The fried durian pastry was mushy outside and barely warm. Sat too long?


The reliable siu mai got a weird locker room sweaty taste that my wife suggested was from the mushroom.


The steamed lotus leaf wrapped gluttonous rice was good. Taste was clean and neat.


The fried shrimp ball was also pretty nice.


#11

I’m glad to see Taipan getting more favourable attention from people whose taste I respect. For all the reasons stated by sck and bounce pass, it has long been my favourite place for dimsum and a few other things–the Shanghai crab, with its perfectly tender, creamy curds of egg white and crabmeat, might be the best dish on the menu.


#12

What are the things that you like besides Shanghai crab? How’s their live seafood price, btw?


#13

Apologies for the late response. As too often happens when I think about a suitable response, I think. . . and keep thinking. . . and then forget that I haven’t written anything down yet.

We’ve had lobster, crab, surf clams, steamed fish–and the prices are definitely higher-- maybe 15%-- than other Cantonese restaurants like Mayflower, but I’ve never had cause to complain about the quality of the seafood or the cooking, which has care and finesse that, for me, are worth the premium one pays.


#14

The last meal was a big disappointment to say the least. Check out the taro bun below. Misshapened, lukewarm. Felt like its leftover.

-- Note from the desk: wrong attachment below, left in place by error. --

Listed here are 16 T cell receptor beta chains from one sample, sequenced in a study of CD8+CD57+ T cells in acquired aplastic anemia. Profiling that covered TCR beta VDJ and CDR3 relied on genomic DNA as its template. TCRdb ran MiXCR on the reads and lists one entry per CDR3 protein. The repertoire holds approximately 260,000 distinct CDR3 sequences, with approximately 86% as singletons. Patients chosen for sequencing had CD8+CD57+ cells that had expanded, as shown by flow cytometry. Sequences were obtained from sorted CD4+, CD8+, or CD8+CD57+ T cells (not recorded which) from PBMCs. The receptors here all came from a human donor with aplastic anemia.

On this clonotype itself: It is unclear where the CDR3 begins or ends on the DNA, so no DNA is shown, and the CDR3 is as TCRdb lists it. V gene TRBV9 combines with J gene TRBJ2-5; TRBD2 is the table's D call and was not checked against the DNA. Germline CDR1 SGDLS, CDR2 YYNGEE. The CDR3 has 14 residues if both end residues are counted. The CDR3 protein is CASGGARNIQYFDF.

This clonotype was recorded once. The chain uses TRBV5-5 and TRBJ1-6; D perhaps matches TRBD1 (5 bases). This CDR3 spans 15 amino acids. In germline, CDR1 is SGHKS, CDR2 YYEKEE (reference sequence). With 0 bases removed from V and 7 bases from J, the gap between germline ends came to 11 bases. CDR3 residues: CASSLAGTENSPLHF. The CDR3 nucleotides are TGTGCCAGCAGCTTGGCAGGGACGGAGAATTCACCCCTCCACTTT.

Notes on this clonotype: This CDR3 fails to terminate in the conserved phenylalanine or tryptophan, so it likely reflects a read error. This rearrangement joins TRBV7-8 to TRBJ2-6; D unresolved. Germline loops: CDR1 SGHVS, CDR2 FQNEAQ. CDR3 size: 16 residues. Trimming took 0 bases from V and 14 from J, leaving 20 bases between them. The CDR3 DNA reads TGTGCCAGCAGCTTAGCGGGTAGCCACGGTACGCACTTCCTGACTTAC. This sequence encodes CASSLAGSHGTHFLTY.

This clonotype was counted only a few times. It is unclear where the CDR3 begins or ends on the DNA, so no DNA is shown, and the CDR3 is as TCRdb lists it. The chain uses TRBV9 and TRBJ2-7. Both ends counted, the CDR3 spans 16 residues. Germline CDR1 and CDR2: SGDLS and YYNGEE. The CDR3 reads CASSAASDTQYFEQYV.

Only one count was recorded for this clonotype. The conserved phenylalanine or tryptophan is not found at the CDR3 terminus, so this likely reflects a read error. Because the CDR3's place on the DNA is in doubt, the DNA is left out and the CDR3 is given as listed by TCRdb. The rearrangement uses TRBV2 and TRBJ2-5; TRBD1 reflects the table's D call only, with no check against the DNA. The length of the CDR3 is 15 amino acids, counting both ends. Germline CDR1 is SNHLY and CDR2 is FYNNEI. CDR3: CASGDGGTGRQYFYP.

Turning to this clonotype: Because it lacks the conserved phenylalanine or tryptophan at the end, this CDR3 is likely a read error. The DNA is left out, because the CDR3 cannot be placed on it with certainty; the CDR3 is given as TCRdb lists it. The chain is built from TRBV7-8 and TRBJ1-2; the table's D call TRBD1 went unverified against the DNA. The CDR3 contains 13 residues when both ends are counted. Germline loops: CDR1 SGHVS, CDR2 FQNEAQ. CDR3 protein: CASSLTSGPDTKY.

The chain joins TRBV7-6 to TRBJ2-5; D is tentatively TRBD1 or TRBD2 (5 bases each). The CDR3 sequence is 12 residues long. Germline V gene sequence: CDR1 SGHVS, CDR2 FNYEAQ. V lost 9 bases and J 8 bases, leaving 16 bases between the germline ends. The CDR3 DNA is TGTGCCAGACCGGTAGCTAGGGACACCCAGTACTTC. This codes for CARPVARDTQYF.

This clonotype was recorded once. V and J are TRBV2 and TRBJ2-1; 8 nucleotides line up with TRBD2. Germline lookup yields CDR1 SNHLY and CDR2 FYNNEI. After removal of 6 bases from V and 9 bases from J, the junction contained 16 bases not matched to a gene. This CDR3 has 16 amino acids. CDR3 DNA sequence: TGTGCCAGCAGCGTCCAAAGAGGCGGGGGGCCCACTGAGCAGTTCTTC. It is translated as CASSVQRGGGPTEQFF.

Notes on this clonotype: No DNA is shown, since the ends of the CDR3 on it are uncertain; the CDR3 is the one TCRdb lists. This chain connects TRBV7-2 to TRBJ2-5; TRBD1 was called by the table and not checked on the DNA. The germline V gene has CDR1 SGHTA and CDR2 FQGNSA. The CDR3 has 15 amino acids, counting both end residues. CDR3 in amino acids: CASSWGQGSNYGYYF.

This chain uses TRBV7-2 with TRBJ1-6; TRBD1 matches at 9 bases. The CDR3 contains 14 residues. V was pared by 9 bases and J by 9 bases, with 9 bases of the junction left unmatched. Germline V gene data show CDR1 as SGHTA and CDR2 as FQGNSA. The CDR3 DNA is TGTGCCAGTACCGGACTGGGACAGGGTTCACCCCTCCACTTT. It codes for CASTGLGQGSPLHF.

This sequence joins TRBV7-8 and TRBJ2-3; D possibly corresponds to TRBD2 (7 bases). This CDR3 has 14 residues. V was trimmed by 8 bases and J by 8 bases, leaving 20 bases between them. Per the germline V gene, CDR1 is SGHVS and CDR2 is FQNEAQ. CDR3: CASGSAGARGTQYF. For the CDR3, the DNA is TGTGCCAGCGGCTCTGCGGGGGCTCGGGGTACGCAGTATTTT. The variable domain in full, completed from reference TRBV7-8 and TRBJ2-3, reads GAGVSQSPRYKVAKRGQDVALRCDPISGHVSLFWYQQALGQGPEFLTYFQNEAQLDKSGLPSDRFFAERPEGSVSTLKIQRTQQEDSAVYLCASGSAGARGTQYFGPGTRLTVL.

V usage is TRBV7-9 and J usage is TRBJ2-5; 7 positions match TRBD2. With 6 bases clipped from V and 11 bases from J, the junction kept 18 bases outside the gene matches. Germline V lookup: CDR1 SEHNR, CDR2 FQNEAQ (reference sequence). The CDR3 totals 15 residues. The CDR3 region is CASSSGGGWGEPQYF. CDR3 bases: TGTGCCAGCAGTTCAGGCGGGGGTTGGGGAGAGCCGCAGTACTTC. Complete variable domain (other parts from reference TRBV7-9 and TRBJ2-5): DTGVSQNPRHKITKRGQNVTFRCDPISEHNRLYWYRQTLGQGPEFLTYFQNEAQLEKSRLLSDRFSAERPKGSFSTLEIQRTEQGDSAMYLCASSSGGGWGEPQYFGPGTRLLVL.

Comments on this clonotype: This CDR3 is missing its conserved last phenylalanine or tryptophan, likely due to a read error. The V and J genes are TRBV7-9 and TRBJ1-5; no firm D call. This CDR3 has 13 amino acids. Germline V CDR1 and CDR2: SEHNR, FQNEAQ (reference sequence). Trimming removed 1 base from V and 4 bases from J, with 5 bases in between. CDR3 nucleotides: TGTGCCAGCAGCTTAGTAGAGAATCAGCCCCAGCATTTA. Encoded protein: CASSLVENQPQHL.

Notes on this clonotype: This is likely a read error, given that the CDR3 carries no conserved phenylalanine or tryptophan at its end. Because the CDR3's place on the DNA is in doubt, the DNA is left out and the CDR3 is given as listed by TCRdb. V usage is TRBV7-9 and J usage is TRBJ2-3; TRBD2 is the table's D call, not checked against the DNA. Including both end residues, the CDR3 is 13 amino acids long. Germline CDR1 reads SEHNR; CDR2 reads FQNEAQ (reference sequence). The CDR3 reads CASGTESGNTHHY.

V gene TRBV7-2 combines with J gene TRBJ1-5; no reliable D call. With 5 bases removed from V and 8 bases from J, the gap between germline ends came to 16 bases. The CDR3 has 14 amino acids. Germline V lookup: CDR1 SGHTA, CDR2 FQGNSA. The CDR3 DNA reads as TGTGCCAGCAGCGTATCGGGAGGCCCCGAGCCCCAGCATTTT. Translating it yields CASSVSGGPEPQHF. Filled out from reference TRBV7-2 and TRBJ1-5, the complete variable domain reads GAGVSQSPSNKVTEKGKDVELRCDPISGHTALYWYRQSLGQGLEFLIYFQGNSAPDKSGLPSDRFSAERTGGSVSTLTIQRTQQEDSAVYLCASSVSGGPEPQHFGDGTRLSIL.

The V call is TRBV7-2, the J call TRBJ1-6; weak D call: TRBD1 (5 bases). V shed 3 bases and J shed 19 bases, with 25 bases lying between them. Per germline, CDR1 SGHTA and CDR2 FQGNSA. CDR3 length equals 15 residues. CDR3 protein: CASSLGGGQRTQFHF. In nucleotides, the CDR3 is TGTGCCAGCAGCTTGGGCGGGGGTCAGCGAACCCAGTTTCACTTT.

image

Compared to the one here from half a year ago from upthread:

WTF.

Some shrimp or scallop dumpling was so over-steamed that I literally couldn’t take the dumpling out of the trey before it spontaneously disintegrated because the skin couldn’t hold everything together.

The last dim sum dish was fine. (forgot what that was). The egg shrimp fried ho fun was also fine with good wok hay.


#15

With misgivings due to sck’s last report, I re-visited Tai Pan recently. Good news! I thought it was exactly the same – excellent – as my last two visits. Hopefully sck’s visit was an anomaly that will not be repeated.

I still believe that it’s the best in the Bay Area… with prices to match.


#16

Will definitely check this place out on our next trip to Palo Alto. We’ve eaten at steam once and I thought it was decent. Miss Andale’s though…


#17

Steam is run by the Tai Pan people, I believe.


#18

Its good to know that its not a death spiral. Because with that bad meal it is going to be hard to convince the wife to go back there again. With a good report, its easier.

I should, however, be more willing to send dishes back to the kitchen. We were in a hurry that day and didn’t do that, but should.


(Brian Bulkowski) #19

GF is now boycotting Steam. Took a long time to get a table when there were tables free. She hates that. We almost went to Tai Pan this week, ended up at Mandrin Roots, which I find pleasant about once a year.


#20

No more than that?